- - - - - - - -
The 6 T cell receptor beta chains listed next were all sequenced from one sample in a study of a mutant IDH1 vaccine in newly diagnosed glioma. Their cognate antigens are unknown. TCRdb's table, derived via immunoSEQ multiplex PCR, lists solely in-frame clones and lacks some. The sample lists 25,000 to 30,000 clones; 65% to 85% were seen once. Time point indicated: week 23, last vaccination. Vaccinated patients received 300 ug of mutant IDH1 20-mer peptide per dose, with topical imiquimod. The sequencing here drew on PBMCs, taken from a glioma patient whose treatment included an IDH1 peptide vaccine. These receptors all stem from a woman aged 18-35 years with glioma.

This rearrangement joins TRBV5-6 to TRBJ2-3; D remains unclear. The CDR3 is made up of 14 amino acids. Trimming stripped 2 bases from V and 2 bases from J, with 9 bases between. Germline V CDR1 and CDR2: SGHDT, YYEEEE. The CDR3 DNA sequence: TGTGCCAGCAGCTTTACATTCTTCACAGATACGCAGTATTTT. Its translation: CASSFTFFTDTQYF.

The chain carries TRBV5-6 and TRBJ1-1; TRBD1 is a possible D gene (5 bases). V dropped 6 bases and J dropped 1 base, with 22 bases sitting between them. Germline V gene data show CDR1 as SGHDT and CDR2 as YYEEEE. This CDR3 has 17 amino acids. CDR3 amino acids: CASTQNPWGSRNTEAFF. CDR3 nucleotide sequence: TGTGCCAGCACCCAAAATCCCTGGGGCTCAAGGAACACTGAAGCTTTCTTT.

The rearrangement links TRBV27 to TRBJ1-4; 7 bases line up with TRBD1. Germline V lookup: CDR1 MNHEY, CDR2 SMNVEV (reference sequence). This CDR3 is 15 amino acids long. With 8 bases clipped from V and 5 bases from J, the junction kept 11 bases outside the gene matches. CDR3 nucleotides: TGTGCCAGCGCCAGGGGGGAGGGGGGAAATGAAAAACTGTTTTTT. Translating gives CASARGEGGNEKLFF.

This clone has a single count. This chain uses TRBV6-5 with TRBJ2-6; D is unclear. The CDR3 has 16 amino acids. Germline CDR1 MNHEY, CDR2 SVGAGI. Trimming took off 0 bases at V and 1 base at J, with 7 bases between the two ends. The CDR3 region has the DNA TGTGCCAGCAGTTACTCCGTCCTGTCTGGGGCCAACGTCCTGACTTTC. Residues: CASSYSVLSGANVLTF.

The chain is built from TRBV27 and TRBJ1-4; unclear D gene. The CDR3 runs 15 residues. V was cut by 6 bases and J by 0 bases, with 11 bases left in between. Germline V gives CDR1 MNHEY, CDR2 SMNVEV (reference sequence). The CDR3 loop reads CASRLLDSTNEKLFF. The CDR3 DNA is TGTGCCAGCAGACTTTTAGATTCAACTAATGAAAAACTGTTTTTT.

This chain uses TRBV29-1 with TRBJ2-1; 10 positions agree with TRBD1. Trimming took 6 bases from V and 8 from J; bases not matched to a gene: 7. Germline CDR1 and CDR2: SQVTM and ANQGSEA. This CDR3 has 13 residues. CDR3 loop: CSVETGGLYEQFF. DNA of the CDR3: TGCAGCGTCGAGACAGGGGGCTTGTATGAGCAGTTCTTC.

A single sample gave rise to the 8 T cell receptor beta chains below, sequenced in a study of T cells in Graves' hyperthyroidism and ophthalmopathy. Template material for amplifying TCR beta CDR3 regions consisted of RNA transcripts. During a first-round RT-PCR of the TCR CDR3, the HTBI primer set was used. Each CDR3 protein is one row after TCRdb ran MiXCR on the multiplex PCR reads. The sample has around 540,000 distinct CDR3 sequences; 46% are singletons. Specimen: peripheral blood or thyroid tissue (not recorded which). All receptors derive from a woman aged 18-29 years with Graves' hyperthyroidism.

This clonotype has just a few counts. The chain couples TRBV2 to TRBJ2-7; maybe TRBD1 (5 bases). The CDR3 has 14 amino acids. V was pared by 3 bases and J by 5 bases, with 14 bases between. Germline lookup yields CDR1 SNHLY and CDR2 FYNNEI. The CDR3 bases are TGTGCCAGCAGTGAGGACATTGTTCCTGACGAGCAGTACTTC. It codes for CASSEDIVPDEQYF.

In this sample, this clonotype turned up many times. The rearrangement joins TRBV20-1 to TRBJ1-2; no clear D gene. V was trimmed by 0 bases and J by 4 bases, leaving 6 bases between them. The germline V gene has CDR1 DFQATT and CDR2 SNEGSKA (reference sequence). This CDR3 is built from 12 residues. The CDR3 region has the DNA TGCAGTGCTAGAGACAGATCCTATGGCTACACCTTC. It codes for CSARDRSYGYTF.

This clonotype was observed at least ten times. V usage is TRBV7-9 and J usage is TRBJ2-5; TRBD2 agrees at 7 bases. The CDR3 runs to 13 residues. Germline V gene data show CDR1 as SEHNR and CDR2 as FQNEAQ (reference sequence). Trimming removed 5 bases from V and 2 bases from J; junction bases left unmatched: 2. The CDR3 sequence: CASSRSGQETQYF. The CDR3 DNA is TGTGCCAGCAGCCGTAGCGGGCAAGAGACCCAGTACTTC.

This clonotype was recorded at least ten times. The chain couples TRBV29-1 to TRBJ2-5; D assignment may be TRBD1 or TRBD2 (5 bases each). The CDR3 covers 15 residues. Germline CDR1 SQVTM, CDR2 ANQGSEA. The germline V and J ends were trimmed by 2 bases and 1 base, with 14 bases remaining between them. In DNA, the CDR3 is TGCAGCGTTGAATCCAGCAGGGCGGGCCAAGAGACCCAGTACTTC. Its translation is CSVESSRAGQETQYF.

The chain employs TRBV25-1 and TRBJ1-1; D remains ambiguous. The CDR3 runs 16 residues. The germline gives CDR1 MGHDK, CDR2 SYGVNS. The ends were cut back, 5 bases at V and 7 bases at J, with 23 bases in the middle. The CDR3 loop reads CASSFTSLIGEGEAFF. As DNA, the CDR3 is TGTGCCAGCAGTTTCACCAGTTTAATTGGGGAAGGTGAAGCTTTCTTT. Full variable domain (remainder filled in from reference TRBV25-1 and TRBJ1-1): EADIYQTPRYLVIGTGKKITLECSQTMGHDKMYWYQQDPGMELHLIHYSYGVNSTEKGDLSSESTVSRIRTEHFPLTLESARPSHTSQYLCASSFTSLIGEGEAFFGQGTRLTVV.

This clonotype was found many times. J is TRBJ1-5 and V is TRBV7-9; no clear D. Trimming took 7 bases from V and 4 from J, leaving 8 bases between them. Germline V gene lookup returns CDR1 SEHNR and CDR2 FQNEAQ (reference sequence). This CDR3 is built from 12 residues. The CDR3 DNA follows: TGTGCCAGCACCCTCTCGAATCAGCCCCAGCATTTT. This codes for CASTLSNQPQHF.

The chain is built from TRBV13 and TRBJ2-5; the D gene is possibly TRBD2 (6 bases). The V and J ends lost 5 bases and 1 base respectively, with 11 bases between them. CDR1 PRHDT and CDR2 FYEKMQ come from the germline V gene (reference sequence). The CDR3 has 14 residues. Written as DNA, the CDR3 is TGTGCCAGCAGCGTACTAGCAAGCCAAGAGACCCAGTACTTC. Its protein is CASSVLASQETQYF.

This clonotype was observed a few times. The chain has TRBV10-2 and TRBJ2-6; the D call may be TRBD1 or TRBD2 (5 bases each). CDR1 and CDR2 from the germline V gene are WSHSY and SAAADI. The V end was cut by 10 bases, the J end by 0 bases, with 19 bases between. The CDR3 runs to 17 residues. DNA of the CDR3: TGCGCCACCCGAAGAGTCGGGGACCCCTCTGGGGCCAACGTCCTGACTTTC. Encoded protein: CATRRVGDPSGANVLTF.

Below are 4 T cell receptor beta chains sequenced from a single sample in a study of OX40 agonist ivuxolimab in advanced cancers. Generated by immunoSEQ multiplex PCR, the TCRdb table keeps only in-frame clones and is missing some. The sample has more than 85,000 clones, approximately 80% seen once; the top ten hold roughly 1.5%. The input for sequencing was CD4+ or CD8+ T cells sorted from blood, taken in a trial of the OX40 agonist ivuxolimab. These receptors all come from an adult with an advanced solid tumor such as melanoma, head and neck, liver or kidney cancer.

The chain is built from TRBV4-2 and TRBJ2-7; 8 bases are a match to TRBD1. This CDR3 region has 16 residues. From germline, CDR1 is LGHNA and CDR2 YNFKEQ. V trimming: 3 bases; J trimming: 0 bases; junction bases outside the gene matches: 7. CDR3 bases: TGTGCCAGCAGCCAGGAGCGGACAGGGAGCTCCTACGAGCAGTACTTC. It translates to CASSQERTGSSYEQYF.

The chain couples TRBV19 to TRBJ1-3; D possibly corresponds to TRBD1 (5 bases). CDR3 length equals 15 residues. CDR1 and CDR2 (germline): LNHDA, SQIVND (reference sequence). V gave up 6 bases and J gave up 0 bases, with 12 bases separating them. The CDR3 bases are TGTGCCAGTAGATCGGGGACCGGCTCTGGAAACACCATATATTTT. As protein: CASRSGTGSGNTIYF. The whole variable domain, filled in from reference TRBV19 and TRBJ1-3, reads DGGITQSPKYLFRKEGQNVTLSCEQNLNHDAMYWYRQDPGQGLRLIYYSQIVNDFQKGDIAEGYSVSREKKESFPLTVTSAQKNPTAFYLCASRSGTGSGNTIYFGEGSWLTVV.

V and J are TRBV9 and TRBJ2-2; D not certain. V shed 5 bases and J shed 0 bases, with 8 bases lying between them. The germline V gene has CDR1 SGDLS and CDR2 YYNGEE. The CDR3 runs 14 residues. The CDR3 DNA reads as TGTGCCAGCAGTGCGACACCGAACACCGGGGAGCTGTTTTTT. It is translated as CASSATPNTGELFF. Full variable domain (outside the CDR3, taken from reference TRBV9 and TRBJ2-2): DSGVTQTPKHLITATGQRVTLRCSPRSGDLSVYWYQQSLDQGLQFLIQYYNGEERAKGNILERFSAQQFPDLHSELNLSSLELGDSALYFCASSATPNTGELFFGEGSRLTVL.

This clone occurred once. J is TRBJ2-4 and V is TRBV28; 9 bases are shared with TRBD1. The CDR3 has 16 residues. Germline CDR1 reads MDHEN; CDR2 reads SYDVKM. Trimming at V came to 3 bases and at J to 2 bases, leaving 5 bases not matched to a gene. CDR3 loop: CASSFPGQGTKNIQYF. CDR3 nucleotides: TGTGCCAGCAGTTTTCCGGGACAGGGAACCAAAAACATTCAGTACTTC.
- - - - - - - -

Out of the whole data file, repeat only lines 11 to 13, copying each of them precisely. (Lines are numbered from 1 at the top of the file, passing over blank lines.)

This clonotype was observed at least ten times. V usage is TRBV7-9 and J usage is TRBJ2-5; TRBD2 agrees at 7 bases. The CDR3 runs to 13 residues. Germline V gene data show CDR1 as SEHNR and CDR2 as FQNEAQ (reference sequence). Trimming removed 5 bases from V and 2 bases from J; junction bases left unmatched: 2. The CDR3 sequence: CASSRSGQETQYF. The CDR3 DNA is TGTGCCAGCAGCCGTAGCGGGCAAGAGACCCAGTACTTC.

This clonotype was recorded at least ten times. The chain couples TRBV29-1 to TRBJ2-5; D assignment may be TRBD1 or TRBD2 (5 bases each). The CDR3 covers 15 residues. Germline CDR1 SQVTM, CDR2 ANQGSEA. The germline V and J ends were trimmed by 2 bases and 1 base, with 14 bases remaining between them. In DNA, the CDR3 is TGCAGCGTTGAATCCAGCAGGGCGGGCCAAGAGACCCAGTACTTC. Its translation is CSVESSRAGQETQYF.

The chain employs TRBV25-1 and TRBJ1-1; D remains ambiguous. The CDR3 runs 16 residues. The germline gives CDR1 MGHDK, CDR2 SYGVNS. The ends were cut back, 5 bases at V and 7 bases at J, with 23 bases in the middle. The CDR3 loop reads CASSFTSLIGEGEAFF. As DNA, the CDR3 is TGTGCCAGCAGTTTCACCAGTTTAATTGGGGAAGGTGAAGCTTTCTTT. Full variable domain (remainder filled in from reference TRBV25-1 and TRBJ1-1): EADIYQTPRYLVIGTGKKITLECSQTMGHDKMYWYQQDPGMELHLIHYSYGVNSTEKGDLSSESTVSRIRTEHFPLTLESARPSHTSQYLCASSFTSLIGEGEAFFGQGTRLTVV.